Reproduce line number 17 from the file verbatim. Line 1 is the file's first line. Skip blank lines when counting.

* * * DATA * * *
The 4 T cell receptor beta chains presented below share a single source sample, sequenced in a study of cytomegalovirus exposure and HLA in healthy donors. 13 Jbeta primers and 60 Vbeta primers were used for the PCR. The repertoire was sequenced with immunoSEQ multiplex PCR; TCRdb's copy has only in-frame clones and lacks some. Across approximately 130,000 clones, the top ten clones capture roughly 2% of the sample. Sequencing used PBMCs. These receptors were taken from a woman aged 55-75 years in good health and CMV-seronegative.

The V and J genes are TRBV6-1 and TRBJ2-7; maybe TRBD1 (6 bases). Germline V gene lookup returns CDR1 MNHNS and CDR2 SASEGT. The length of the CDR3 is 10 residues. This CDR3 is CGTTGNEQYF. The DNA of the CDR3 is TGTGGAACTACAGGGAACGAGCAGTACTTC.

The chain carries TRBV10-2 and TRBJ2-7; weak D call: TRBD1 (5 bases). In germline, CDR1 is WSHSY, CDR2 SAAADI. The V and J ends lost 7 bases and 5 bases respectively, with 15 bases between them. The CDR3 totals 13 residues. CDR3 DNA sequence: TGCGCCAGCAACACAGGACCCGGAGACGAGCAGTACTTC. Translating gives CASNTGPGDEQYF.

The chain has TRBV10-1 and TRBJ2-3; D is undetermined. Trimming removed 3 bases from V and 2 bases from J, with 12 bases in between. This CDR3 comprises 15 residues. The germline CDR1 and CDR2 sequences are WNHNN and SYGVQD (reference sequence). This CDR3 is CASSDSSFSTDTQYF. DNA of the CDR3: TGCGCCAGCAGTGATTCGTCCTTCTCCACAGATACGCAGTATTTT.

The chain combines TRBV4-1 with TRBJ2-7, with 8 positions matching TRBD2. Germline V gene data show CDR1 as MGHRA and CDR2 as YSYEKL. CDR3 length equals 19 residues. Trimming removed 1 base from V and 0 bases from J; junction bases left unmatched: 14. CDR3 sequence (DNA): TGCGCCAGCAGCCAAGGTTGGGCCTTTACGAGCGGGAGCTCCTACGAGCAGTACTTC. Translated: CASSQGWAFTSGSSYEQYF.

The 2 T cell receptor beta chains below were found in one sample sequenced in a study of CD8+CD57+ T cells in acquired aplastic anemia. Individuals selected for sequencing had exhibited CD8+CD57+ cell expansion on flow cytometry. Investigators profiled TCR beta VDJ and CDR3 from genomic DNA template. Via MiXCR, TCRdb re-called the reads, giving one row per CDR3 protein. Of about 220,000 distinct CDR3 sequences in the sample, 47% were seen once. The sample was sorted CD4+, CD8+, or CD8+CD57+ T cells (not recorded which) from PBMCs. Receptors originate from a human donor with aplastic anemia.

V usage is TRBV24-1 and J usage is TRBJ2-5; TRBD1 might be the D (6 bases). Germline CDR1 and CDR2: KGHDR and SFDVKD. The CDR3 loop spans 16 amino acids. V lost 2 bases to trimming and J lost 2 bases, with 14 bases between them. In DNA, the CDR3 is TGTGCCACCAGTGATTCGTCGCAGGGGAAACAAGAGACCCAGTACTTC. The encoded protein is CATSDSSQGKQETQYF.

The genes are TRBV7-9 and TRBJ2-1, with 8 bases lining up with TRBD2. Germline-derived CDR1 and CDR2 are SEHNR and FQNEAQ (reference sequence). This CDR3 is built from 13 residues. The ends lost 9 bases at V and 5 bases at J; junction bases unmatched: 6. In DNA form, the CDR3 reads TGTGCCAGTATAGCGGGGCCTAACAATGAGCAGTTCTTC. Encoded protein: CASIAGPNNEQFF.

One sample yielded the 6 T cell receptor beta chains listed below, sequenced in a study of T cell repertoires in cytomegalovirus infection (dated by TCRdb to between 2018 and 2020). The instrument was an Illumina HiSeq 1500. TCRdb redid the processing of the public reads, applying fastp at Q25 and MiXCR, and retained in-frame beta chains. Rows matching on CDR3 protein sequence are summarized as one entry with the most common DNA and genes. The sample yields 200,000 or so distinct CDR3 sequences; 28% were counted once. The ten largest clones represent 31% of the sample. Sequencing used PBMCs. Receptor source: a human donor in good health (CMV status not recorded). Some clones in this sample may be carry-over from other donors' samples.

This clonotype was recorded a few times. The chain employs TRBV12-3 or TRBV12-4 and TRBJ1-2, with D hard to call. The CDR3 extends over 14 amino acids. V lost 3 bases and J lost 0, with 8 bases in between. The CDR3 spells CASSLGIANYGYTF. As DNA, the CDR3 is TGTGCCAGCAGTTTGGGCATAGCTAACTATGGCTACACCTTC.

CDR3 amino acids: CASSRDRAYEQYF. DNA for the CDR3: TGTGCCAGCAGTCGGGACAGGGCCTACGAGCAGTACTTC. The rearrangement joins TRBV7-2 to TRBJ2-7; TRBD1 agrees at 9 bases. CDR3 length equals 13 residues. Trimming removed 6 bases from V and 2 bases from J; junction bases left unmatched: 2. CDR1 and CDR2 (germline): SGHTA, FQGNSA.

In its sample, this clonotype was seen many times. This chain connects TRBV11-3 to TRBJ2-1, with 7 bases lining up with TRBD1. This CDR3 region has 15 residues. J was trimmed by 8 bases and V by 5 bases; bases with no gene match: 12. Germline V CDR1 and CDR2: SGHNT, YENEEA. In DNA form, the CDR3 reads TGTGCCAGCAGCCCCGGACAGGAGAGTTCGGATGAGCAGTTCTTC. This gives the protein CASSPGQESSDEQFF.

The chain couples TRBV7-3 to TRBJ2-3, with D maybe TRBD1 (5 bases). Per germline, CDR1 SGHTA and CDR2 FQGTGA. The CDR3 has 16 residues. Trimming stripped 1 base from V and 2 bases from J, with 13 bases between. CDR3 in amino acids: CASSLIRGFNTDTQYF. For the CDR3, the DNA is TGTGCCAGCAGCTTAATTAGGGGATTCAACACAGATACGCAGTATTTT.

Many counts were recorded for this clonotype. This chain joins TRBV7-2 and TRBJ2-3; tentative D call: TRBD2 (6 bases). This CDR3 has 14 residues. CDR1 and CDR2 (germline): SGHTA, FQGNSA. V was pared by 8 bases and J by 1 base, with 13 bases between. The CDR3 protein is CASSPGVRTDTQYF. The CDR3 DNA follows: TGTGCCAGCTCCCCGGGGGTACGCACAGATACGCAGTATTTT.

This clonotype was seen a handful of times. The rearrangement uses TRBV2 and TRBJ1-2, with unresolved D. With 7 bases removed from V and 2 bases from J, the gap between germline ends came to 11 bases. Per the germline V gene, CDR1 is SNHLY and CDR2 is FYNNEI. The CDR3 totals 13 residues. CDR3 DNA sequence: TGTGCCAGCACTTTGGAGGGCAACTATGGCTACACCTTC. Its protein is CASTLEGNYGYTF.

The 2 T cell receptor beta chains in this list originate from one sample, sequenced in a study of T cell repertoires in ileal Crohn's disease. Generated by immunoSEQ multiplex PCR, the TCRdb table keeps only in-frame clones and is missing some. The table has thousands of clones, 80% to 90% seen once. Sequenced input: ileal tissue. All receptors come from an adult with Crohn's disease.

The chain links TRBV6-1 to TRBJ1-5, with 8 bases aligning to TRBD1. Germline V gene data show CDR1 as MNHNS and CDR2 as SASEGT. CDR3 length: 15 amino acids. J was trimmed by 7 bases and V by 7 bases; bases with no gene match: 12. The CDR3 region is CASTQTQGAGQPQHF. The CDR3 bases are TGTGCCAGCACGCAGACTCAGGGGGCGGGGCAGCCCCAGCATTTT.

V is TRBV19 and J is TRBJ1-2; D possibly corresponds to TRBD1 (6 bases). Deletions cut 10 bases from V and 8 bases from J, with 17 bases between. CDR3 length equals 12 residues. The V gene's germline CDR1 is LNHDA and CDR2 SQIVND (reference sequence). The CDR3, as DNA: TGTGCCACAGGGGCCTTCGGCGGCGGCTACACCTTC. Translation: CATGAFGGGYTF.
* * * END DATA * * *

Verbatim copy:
The chain links TRBV6-1 to TRBJ1-5, with 8 bases aligning to TRBD1. Germline V gene data show CDR1 as MNHNS and CDR2 as SASEGT. CDR3 length: 15 amino acids. J was trimmed by 7 bases and V by 7 bases; bases with no gene match: 12. The CDR3 region is CASTQTQGAGQPQHF. The CDR3 bases are TGTGCCAGCACGCAGACTCAGGGGGCGGGGCAGCCCCAGCATTTT.